Oh my God, it’s the best rush. It’s the best feeling in the entire world. To be able to talk about the worst parts of your life and hear a roar of laughter is the most healing thing. It’s better than any therapy. Because now, when I think about all those things that have happened, I don’t think of the bad stuff, I just think of the crowds going [cheers] and rolling around laughing. It really sorts your brain out. Honestly, stand up is just the best feeling in the world. It gives you self esteem, it gives me purpose, it gives me drive. It’s everything.
It sounds really healing!
Yeah, just getting it out. It’s like being able to vomit on stage. It’s like purging. [mimes vomiting] Get it out, get it all out. And then what fills it back in is laughter. People seem to be really learning from it – I’m getting constant inboxes. It’s got a really satisfying ending – it’s like the hero’s journey, because I go through this dark thing but then I come full circle. It makes you want to punch the air at the end and go, ‘yes! Come on!’. And everyone’s all up on their feet. It’s the most amazing feeling ever.
Your tour is funded by an anonymous benefactor. How does that feel?
Yeah, a guy came who was so moved by it, basically, he just said, ‘Look, I wasn’t expecting to feel that. I came to a comedy show. I didn’t expect to feel the feelings that came from that. And I think this can do great things. So, here, go on tour.’ So I was like, ‘Wow!’ And now here I am.
And how is the tour going?
Wonderful. It’s so amazing. It’s weird, stand up, and my show is more than just stand up; sometimes you might have an audience who is a bit quieter. I’m a comedian, so I judge everything on laughter. If I meet you in the street and you’re not laughing within five seconds, I’m like, ‘do you hate me? What’s wrong?’, and I start to panic. Sometimes in the show, there’s bits where people are learning, so they’re not laughing, and I think, ‘Oh, they didn’t like that’. But, actually, they’re just processing what they just learned.
Also, trying it in different parts around the country has been so interesting. That’s how I knew the show would work – I’ve done it in working mens clubs, in LA, in Soho Theatre. And when you do it for everyone, you think, ‘wow, there’s something human about this’.
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Do people laugh at the same parts in different locations?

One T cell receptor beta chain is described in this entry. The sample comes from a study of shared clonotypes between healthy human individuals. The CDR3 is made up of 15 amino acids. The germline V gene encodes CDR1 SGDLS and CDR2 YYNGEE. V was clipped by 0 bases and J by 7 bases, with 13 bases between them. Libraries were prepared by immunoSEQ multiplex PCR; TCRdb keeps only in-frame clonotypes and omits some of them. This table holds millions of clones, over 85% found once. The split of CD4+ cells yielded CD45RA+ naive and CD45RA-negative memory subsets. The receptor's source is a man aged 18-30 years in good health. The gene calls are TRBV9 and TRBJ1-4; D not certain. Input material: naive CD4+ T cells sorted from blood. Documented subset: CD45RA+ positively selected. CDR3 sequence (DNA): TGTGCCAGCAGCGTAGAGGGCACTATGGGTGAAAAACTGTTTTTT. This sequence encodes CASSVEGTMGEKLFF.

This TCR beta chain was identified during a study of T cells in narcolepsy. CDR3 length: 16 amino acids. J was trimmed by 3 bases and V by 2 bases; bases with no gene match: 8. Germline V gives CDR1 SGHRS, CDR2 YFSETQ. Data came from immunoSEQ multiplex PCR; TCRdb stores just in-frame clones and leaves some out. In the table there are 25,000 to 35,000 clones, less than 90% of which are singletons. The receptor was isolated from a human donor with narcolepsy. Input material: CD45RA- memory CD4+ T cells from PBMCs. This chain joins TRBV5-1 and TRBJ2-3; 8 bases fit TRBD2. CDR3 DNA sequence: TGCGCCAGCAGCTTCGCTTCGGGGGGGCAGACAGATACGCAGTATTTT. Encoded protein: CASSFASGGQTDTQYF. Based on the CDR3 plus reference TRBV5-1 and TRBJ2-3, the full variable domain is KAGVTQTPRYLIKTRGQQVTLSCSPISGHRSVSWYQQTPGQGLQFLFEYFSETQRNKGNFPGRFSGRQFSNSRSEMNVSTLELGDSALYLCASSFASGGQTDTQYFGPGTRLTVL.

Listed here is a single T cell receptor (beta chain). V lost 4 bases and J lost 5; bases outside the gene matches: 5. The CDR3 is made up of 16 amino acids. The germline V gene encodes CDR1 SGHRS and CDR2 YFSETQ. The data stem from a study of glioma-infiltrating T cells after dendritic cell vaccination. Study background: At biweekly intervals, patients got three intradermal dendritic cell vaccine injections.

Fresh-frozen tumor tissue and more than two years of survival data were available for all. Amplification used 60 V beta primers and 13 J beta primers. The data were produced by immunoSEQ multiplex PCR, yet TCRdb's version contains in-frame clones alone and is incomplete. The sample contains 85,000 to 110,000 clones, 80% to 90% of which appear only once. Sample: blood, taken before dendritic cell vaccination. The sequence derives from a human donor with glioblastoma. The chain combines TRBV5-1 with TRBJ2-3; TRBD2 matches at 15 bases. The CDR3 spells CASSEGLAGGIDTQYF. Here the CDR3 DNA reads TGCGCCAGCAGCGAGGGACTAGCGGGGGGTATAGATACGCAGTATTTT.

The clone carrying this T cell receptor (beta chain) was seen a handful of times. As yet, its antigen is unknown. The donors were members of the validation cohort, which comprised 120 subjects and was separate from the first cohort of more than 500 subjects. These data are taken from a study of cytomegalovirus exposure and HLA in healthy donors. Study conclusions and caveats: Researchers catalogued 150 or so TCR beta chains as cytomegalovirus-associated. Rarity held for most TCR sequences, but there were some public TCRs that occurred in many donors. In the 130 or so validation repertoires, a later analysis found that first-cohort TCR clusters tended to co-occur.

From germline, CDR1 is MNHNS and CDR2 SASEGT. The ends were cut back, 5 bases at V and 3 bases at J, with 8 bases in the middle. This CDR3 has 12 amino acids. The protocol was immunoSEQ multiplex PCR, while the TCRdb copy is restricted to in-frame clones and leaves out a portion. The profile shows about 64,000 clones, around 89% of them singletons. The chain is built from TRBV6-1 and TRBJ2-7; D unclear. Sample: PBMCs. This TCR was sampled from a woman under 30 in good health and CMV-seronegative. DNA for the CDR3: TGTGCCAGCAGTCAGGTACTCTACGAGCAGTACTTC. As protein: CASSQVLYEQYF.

Well, that’s the thing. Everyone has their own little thing. The things I’m talking about, some people might have some relatives who have experiences with it, or they might have experiences with this themselves; some people have never heard about these things – their eyes are getting opened to what these things are; and some people are having to process things they’ve not really thought about about themselves. Everyone brings their own experiences to the table.
Do you have a most memorable show?
The last one at the Fringe was pretty big to be fair. It’s when the donor turned up – he bought the last six tickets. That’s why he said, ‘I was meant to be there’. And knowing it was the last one for a while, all the relief… It was amazing.
How do you prepare to go on stage?
Just panic for five days! [laughs] Basically, I do. I’m very obsessive. Everyone’s got their different approaches. I know some people are just hanging out backstage, chatting until they go on, and it’s very natural. But I’m going round and round in my head making sure everything’s right. I’ve been rehearsing it properly. I know what my arms are going to do. There’s nothing that hasn’t been thought out. I make sure everything works – projections, lights. Only then can I relax. Actually, I relax the second I go out on stage. Everything sort of goes quiet. And that’s it now. I think the thing that can make you anxious is the ‘will it go wrong? Will it go well?’. But once you’re in it, you’re in it. It’s happening.
You said you started doing this when your friend encouraged you to do stand up. Before that, did you want to go into comedy?
Well, to be fair, I had been writing comedy. I wasn’t coming to this fresh. I’d been developing TV shows with Channel Four and stuff. I’ve written things and I’ve done character sketches and things like that – acting and comedy acting. But I’d never actually talked about me. I could never quite figure it out. But I knew that I had something to say. That’s the thing, with standup. What do I talk about? What have I got to say? And now I had something. I had a mission. I knew what I wanted to make people feel.
Does it feel really different, doing your own story?